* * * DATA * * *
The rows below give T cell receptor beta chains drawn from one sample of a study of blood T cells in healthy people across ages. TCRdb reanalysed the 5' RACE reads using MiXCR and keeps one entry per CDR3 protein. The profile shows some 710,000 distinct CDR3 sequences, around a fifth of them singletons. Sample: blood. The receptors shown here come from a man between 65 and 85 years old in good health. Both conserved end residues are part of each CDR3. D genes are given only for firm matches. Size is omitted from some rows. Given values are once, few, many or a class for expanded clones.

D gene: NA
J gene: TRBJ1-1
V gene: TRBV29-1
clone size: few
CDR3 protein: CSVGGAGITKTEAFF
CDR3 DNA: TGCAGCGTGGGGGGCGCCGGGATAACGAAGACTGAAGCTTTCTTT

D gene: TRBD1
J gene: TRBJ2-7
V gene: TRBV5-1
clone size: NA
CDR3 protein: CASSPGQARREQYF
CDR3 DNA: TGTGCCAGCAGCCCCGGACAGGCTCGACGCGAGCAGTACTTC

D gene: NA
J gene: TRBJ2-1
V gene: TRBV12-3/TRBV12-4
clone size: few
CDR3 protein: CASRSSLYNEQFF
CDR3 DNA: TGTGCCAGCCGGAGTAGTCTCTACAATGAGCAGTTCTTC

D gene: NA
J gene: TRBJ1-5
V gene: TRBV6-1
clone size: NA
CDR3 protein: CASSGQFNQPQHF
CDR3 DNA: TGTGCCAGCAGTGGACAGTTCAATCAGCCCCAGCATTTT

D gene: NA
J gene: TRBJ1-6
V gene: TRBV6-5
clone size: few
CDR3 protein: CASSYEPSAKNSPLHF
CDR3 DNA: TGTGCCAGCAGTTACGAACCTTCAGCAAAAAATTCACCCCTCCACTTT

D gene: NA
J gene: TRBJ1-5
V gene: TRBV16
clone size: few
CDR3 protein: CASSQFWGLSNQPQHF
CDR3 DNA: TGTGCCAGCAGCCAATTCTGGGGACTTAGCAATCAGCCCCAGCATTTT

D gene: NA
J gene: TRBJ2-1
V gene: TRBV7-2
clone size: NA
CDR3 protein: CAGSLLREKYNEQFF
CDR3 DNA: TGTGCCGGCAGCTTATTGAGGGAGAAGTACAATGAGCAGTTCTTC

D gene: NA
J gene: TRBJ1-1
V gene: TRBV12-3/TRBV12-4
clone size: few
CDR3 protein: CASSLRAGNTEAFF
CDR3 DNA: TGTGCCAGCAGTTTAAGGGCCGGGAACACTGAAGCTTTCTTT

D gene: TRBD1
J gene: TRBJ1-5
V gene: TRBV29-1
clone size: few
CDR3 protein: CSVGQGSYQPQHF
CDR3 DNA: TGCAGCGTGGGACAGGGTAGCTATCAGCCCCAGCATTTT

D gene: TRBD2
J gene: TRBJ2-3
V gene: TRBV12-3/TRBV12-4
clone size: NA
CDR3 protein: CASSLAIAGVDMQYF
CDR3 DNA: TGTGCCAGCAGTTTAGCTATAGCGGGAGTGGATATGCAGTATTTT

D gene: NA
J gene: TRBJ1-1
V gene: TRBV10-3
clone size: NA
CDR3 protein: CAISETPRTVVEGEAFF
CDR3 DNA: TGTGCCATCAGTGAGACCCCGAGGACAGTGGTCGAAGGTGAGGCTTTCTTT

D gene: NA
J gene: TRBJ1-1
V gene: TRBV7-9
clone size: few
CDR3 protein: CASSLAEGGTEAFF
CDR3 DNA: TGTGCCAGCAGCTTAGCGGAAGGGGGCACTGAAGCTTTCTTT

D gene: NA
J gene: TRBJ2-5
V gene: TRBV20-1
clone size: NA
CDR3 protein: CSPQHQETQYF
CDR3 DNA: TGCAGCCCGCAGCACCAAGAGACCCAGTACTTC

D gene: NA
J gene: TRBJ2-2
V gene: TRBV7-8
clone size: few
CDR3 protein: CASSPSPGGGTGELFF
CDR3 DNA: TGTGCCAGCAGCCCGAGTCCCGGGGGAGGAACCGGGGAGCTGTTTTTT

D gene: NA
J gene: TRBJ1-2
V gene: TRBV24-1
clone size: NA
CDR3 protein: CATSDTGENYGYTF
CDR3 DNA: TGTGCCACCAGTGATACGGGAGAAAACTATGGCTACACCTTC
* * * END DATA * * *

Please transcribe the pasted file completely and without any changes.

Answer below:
The rows below give T cell receptor beta chains drawn from one sample of a study of blood T cells in healthy people across ages. TCRdb reanalysed the 5' RACE reads using MiXCR and keeps one entry per CDR3 protein. The profile shows some 710,000 distinct CDR3 sequences, around a fifth of them singletons. Sample: blood. The receptors shown here come from a man between 65 and 85 years old in good health. Both conserved end residues are part of each CDR3. D genes are given only for firm matches. Size is omitted from some rows. Given values are once, few, many or a class for expanded clones.

D gene: NA
J gene: TRBJ1-1
V gene: TRBV29-1
clone size: few
CDR3 protein: CSVGGAGITKTEAFF
CDR3 DNA: TGCAGCGTGGGGGGCGCCGGGATAACGAAGACTGAAGCTTTCTTT

D gene: TRBD1
J gene: TRBJ2-7
V gene: TRBV5-1
clone size: NA
CDR3 protein: CASSPGQARREQYF
CDR3 DNA: TGTGCCAGCAGCCCCGGACAGGCTCGACGCGAGCAGTACTTC

D gene: NA
J gene: TRBJ2-1
V gene: TRBV12-3/TRBV12-4
clone size: few
CDR3 protein: CASRSSLYNEQFF
CDR3 DNA: TGTGCCAGCCGGAGTAGTCTCTACAATGAGCAGTTCTTC

D gene: NA
J gene: TRBJ1-5
V gene: TRBV6-1
clone size: NA
CDR3 protein: CASSGQFNQPQHF
CDR3 DNA: TGTGCCAGCAGTGGACAGTTCAATCAGCCCCAGCATTTT

D gene: NA
J gene: TRBJ1-6
V gene: TRBV6-5
clone size: few
CDR3 protein: CASSYEPSAKNSPLHF
CDR3 DNA: TGTGCCAGCAGTTACGAACCTTCAGCAAAAAATTCACCCCTCCACTTT

D gene: NA
J gene: TRBJ1-5
V gene: TRBV16
clone size: few
CDR3 protein: CASSQFWGLSNQPQHF
CDR3 DNA: TGTGCCAGCAGCCAATTCTGGGGACTTAGCAATCAGCCCCAGCATTTT

D gene: NA
J gene: TRBJ2-1
V gene: TRBV7-2
clone size: NA
CDR3 protein: CAGSLLREKYNEQFF
CDR3 DNA: TGTGCCGGCAGCTTATTGAGGGAGAAGTACAATGAGCAGTTCTTC

D gene: NA
J gene: TRBJ1-1
V gene: TRBV12-3/TRBV12-4
clone size: few
CDR3 protein: CASSLRAGNTEAFF
CDR3 DNA: TGTGCCAGCAGTTTAAGGGCCGGGAACACTGAAGCTTTCTTT

D gene: TRBD1
J gene: TRBJ1-5
V gene: TRBV29-1
clone size: few
CDR3 protein: CSVGQGSYQPQHF
CDR3 DNA: TGCAGCGTGGGACAGGGTAGCTATCAGCCCCAGCATTTT

D gene: TRBD2
J gene: TRBJ2-3
V gene: TRBV12-3/TRBV12-4
clone size: NA
CDR3 protein: CASSLAIAGVDMQYF
CDR3 DNA: TGTGCCAGCAGTTTAGCTATAGCGGGAGTGGATATGCAGTATTTT

D gene: NA
J gene: TRBJ1-1
V gene: TRBV10-3
clone size: NA
CDR3 protein: CAISETPRTVVEGEAFF
CDR3 DNA: TGTGCCATCAGTGAGACCCCGAGGACAGTGGTCGAAGGTGAGGCTTTCTTT

D gene: NA
J gene: TRBJ1-1
V gene: TRBV7-9
clone size: few
CDR3 protein: CASSLAEGGTEAFF
CDR3 DNA: TGTGCCAGCAGCTTAGCGGAAGGGGGCACTGAAGCTTTCTTT

D gene: NA
J gene: TRBJ2-5
V gene: TRBV20-1
clone size: NA
CDR3 protein: CSPQHQETQYF
CDR3 DNA: TGCAGCCCGCAGCACCAAGAGACCCAGTACTTC

D gene: NA
J gene: TRBJ2-2
V gene: TRBV7-8
clone size: few
CDR3 protein: CASSPSPGGGTGELFF
CDR3 DNA: TGTGCCAGCAGCCCGAGTCCCGGGGGAGGAACCGGGGAGCTGTTTTTT

D gene: NA
J gene: TRBJ1-2
V gene: TRBV24-1
clone size: NA
CDR3 protein: CATSDTGENYGYTF
CDR3 DNA: TGTGCCACCAGTGATACGGGAGAAAACTATGGCTACACCTTC